Dicumarol and other natural anticoagulants are found in sweet clover. Coumarin derivatives are used both therapeutically and as rodenticides. Warfarin (Coumadin) is used widely as a therapeutic anticoagulant but is no longer popular as a rodenticide because of rodent resistance. The most common anticoagulant rodenticides available today contain long-acting "superwarfarins" such as brodifacoum, diphacinone, bromadiolone, chlorophacinone, difenacoum, pindone, and valone, which have profound and prolonged anticoagulant effects. Other rodenticides are described elsewhere (see Rodenticides, Miscellaneous).
All these compounds inhibit vitamin K 2, 3-epoxide reductase and vitamin K quinone reductase, two enzymes responsible for the conversion of vitamin K to its active form, necessary cofactors in the hepatic synthesis of coagulation factors II, VII, IX, and X. Only the synthesis of new factors is affected, and the anticoagulant effect is delayed until currently circulating factors have been degraded.
Overdose during pregnancy has caused fetal hemorrhage, spontaneous miscarriage, and still birth. Major congenital malformations, fetal warfarin syndrome, and spontaneous miscarriage may occur with chronic use during pregnancy.
Warfarin. The mean half-life of oral warfarin is approximately 40 hours. The onset of the anticoagulant effect may be apparent within 15–20 hours. Peak effects usually are not observed for 2–3 days because of the long half-lives of factors IX and X (24–60 hours).The duration of anticoagulant effect after a single dose of warfarin is normally about 5 days. (See also Table II–66)
Superwarfarins. The onset of anticoagulation after superwarfarin ingestion may not be evident for up to 2 days after ingestion and may continue to produce significant anticoagulation for weeks to months after a single ingestion.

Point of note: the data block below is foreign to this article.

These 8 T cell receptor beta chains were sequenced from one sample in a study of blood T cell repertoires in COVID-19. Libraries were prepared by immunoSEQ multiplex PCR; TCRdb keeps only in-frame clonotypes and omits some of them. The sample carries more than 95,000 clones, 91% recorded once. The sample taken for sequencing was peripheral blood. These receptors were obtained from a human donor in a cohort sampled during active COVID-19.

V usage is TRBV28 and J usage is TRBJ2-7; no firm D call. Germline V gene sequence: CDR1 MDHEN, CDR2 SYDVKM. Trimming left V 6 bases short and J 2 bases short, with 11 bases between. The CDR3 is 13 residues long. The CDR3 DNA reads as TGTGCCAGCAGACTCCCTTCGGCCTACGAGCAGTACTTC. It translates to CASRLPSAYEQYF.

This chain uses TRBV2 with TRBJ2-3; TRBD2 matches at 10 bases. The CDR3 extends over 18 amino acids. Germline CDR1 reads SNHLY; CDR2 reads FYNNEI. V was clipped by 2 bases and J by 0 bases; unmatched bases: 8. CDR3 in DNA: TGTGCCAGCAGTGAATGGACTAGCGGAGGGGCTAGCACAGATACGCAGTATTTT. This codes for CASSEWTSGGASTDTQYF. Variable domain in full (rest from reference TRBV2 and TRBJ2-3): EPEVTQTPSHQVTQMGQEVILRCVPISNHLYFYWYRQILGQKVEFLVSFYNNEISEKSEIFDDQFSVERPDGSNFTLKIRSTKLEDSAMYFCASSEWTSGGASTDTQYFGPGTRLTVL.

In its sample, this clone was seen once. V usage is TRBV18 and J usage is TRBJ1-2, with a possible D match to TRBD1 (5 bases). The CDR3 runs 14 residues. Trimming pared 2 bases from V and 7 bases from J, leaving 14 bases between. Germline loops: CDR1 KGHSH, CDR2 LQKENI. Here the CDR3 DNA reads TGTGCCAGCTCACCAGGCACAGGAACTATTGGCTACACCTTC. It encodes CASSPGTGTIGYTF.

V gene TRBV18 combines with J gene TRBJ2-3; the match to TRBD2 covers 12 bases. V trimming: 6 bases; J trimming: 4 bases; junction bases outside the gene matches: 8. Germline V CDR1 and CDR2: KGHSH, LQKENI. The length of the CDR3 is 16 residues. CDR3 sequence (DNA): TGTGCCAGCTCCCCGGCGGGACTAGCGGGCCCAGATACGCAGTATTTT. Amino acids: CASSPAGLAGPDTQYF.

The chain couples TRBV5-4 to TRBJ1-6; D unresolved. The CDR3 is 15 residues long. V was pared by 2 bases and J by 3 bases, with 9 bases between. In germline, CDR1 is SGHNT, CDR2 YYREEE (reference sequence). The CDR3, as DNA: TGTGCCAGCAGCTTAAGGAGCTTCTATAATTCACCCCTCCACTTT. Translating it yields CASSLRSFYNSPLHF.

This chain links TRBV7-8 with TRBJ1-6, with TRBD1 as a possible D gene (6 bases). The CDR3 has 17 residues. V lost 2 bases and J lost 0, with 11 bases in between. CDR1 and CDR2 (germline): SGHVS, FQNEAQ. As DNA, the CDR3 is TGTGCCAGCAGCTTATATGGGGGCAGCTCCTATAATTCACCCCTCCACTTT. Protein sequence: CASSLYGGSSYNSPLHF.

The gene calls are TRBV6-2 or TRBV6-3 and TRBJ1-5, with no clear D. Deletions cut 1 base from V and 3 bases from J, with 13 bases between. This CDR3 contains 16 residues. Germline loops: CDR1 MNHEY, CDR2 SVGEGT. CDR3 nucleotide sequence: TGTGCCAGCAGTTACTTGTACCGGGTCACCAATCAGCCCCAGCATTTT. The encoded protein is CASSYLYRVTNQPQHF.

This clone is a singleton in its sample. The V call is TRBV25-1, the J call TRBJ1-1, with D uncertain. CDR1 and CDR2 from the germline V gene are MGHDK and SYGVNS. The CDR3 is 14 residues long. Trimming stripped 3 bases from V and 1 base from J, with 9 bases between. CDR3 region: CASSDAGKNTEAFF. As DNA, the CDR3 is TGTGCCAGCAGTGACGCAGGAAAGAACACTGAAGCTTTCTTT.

The toxic dose is highly variable.
Generally, a single small ingestion of warfarin (eg, 10–20 mg) will not cause serious intoxication (most warfarin-based rodenticides contain 0.05% warfarin). In contrast, chronic or repeated ingestion of even small amounts (eg, 2 mg/d) can produce significant anticoagulation. Patients with hepatic dysfunction, malnutrition, or a bleeding diathesis are at greater risk.
Superwarfarins are estimated to be 100 times as potent as warfarin. The minimum toxic dose is unclear. Single, intentional adult poisonings have resulted in life-threatening and prolonged anticoagulation. In contrast, single, accidental pediatric ingestions are unlikely to result in clinical anticoagulation although minor elevation in coagulation studies and rare cases of anticoagulation have been reported. In contrast, repeated small superwarfarin ingestions have resulted in prolonged anticoagulation in both children and adults.
Multiple drug interactions are known to alter the anticoagulant effect of warfarin (see Table II–65 for selected examples of drug–drug interactions with warfarin).
TABLE II–65.WARFARIN INTERACTIONS (SELECTED EXAMPLES) ||Download (.pdf) TABLE II–65. WARFARIN INTERACTIONS (SELECTED EXAMPLES)
|Increased Anticoagulant Effect ||Decreased Anticoagulant Effect |
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